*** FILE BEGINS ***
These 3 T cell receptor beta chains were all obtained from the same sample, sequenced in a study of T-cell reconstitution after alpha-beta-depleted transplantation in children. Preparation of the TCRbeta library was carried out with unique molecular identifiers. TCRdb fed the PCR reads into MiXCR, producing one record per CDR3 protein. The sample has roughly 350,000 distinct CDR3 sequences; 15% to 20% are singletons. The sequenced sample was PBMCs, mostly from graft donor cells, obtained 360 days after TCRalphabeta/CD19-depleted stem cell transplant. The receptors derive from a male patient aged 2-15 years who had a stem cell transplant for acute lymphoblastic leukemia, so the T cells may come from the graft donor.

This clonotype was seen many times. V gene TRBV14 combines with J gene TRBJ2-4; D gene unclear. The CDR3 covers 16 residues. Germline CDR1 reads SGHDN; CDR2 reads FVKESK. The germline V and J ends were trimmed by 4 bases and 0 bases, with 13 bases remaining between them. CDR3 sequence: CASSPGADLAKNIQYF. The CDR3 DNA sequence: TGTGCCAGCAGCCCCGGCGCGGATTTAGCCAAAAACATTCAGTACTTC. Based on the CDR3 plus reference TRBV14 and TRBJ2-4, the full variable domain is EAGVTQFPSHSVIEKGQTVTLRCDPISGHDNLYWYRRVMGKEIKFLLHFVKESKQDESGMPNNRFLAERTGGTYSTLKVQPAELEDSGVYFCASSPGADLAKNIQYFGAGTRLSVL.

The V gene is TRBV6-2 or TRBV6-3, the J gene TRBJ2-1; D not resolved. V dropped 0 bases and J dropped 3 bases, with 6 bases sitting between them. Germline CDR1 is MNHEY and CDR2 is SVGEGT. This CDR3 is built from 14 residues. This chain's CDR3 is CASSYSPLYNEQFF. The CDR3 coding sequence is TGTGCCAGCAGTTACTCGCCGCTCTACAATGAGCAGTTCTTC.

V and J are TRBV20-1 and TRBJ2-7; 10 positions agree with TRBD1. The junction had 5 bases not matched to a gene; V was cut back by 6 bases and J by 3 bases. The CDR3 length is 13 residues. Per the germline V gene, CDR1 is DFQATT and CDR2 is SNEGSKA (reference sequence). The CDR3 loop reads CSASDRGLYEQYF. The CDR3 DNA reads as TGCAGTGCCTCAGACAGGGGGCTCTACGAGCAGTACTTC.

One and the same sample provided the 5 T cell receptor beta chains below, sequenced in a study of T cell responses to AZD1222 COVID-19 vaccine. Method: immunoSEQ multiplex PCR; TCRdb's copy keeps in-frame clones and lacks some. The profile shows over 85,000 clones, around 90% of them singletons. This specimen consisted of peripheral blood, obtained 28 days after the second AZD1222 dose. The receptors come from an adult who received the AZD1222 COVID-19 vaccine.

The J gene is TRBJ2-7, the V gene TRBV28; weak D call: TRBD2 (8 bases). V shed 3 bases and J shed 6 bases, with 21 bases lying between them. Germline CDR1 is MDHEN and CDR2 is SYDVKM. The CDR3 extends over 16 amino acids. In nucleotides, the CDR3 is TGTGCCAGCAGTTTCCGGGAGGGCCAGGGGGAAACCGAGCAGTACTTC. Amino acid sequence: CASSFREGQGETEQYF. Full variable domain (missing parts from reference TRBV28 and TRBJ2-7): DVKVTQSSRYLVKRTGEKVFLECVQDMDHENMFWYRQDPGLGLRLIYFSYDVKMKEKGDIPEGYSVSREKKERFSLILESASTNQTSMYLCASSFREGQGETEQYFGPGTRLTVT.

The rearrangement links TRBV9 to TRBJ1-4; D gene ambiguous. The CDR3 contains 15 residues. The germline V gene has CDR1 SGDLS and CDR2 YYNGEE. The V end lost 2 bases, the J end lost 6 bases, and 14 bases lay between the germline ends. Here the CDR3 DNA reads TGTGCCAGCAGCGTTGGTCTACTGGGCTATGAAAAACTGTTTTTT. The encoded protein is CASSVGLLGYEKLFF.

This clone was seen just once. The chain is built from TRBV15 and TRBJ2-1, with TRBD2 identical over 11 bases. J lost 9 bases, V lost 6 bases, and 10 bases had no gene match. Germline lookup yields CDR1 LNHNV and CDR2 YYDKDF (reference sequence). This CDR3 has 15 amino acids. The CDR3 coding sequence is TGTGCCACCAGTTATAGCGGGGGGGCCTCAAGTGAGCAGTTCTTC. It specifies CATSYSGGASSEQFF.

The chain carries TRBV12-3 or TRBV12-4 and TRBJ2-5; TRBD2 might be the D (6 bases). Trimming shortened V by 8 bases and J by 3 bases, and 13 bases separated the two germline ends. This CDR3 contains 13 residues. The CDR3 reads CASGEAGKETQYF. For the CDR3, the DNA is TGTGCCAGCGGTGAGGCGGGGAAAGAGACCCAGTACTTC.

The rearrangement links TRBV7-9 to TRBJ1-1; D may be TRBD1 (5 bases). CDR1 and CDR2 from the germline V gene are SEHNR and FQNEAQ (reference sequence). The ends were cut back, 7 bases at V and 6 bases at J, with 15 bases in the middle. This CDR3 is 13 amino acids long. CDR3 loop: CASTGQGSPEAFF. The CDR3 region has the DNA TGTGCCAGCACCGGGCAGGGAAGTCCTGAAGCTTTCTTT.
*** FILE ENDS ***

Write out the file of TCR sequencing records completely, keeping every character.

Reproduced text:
These 3 T cell receptor beta chains were all obtained from the same sample, sequenced in a study of T-cell reconstitution after alpha-beta-depleted transplantation in children. Preparation of the TCRbeta library was carried out with unique molecular identifiers. TCRdb fed the PCR reads into MiXCR, producing one record per CDR3 protein. The sample has roughly 350,000 distinct CDR3 sequences; 15% to 20% are singletons. The sequenced sample was PBMCs, mostly from graft donor cells, obtained 360 days after TCRalphabeta/CD19-depleted stem cell transplant. The receptors derive from a male patient aged 2-15 years who had a stem cell transplant for acute lymphoblastic leukemia, so the T cells may come from the graft donor.

This clonotype was seen many times. V gene TRBV14 combines with J gene TRBJ2-4; D gene unclear. The CDR3 covers 16 residues. Germline CDR1 reads SGHDN; CDR2 reads FVKESK. The germline V and J ends were trimmed by 4 bases and 0 bases, with 13 bases remaining between them. CDR3 sequence: CASSPGADLAKNIQYF. The CDR3 DNA sequence: TGTGCCAGCAGCCCCGGCGCGGATTTAGCCAAAAACATTCAGTACTTC. Based on the CDR3 plus reference TRBV14 and TRBJ2-4, the full variable domain is EAGVTQFPSHSVIEKGQTVTLRCDPISGHDNLYWYRRVMGKEIKFLLHFVKESKQDESGMPNNRFLAERTGGTYSTLKVQPAELEDSGVYFCASSPGADLAKNIQYFGAGTRLSVL.

The V gene is TRBV6-2 or TRBV6-3, the J gene TRBJ2-1; D not resolved. V dropped 0 bases and J dropped 3 bases, with 6 bases sitting between them. Germline CDR1 is MNHEY and CDR2 is SVGEGT. This CDR3 is built from 14 residues. This chain's CDR3 is CASSYSPLYNEQFF. The CDR3 coding sequence is TGTGCCAGCAGTTACTCGCCGCTCTACAATGAGCAGTTCTTC.

V and J are TRBV20-1 and TRBJ2-7; 10 positions agree with TRBD1. The junction had 5 bases not matched to a gene; V was cut back by 6 bases and J by 3 bases. The CDR3 length is 13 residues. Per the germline V gene, CDR1 is DFQATT and CDR2 is SNEGSKA (reference sequence). The CDR3 loop reads CSASDRGLYEQYF. The CDR3 DNA reads as TGCAGTGCCTCAGACAGGGGGCTCTACGAGCAGTACTTC.

One and the same sample provided the 5 T cell receptor beta chains below, sequenced in a study of T cell responses to AZD1222 COVID-19 vaccine. Method: immunoSEQ multiplex PCR; TCRdb's copy keeps in-frame clones and lacks some. The profile shows over 85,000 clones, around 90% of them singletons. This specimen consisted of peripheral blood, obtained 28 days after the second AZD1222 dose. The receptors come from an adult who received the AZD1222 COVID-19 vaccine.

The J gene is TRBJ2-7, the V gene TRBV28; weak D call: TRBD2 (8 bases). V shed 3 bases and J shed 6 bases, with 21 bases lying between them. Germline CDR1 is MDHEN and CDR2 is SYDVKM. The CDR3 extends over 16 amino acids. In nucleotides, the CDR3 is TGTGCCAGCAGTTTCCGGGAGGGCCAGGGGGAAACCGAGCAGTACTTC. Amino acid sequence: CASSFREGQGETEQYF. Full variable domain (missing parts from reference TRBV28 and TRBJ2-7): DVKVTQSSRYLVKRTGEKVFLECVQDMDHENMFWYRQDPGLGLRLIYFSYDVKMKEKGDIPEGYSVSREKKERFSLILESASTNQTSMYLCASSFREGQGETEQYFGPGTRLTVT.

The rearrangement links TRBV9 to TRBJ1-4; D gene ambiguous. The CDR3 contains 15 residues. The germline V gene has CDR1 SGDLS and CDR2 YYNGEE. The V end lost 2 bases, the J end lost 6 bases, and 14 bases lay between the germline ends. Here the CDR3 DNA reads TGTGCCAGCAGCGTTGGTCTACTGGGCTATGAAAAACTGTTTTTT. The encoded protein is CASSVGLLGYEKLFF.

This clone was seen just once. The chain is built from TRBV15 and TRBJ2-1, with TRBD2 identical over 11 bases. J lost 9 bases, V lost 6 bases, and 10 bases had no gene match. Germline lookup yields CDR1 LNHNV and CDR2 YYDKDF (reference sequence). This CDR3 has 15 amino acids. The CDR3 coding sequence is TGTGCCACCAGTTATAGCGGGGGGGCCTCAAGTGAGCAGTTCTTC. It specifies CATSYSGGASSEQFF.

The chain carries TRBV12-3 or TRBV12-4 and TRBJ2-5; TRBD2 might be the D (6 bases). Trimming shortened V by 8 bases and J by 3 bases, and 13 bases separated the two germline ends. This CDR3 contains 13 residues. The CDR3 reads CASGEAGKETQYF. For the CDR3, the DNA is TGTGCCAGCGGTGAGGCGGGGAAAGAGACCCAGTACTTC.

The rearrangement links TRBV7-9 to TRBJ1-1; D may be TRBD1 (5 bases). CDR1 and CDR2 from the germline V gene are SEHNR and FQNEAQ (reference sequence). The ends were cut back, 7 bases at V and 6 bases at J, with 15 bases in the middle. This CDR3 is 13 amino acids long. CDR3 loop: CASTGQGSPEAFF. The CDR3 region has the DNA TGTGCCAGCACCGGGCAGGGAAGTCCTGAAGCTTTCTTT.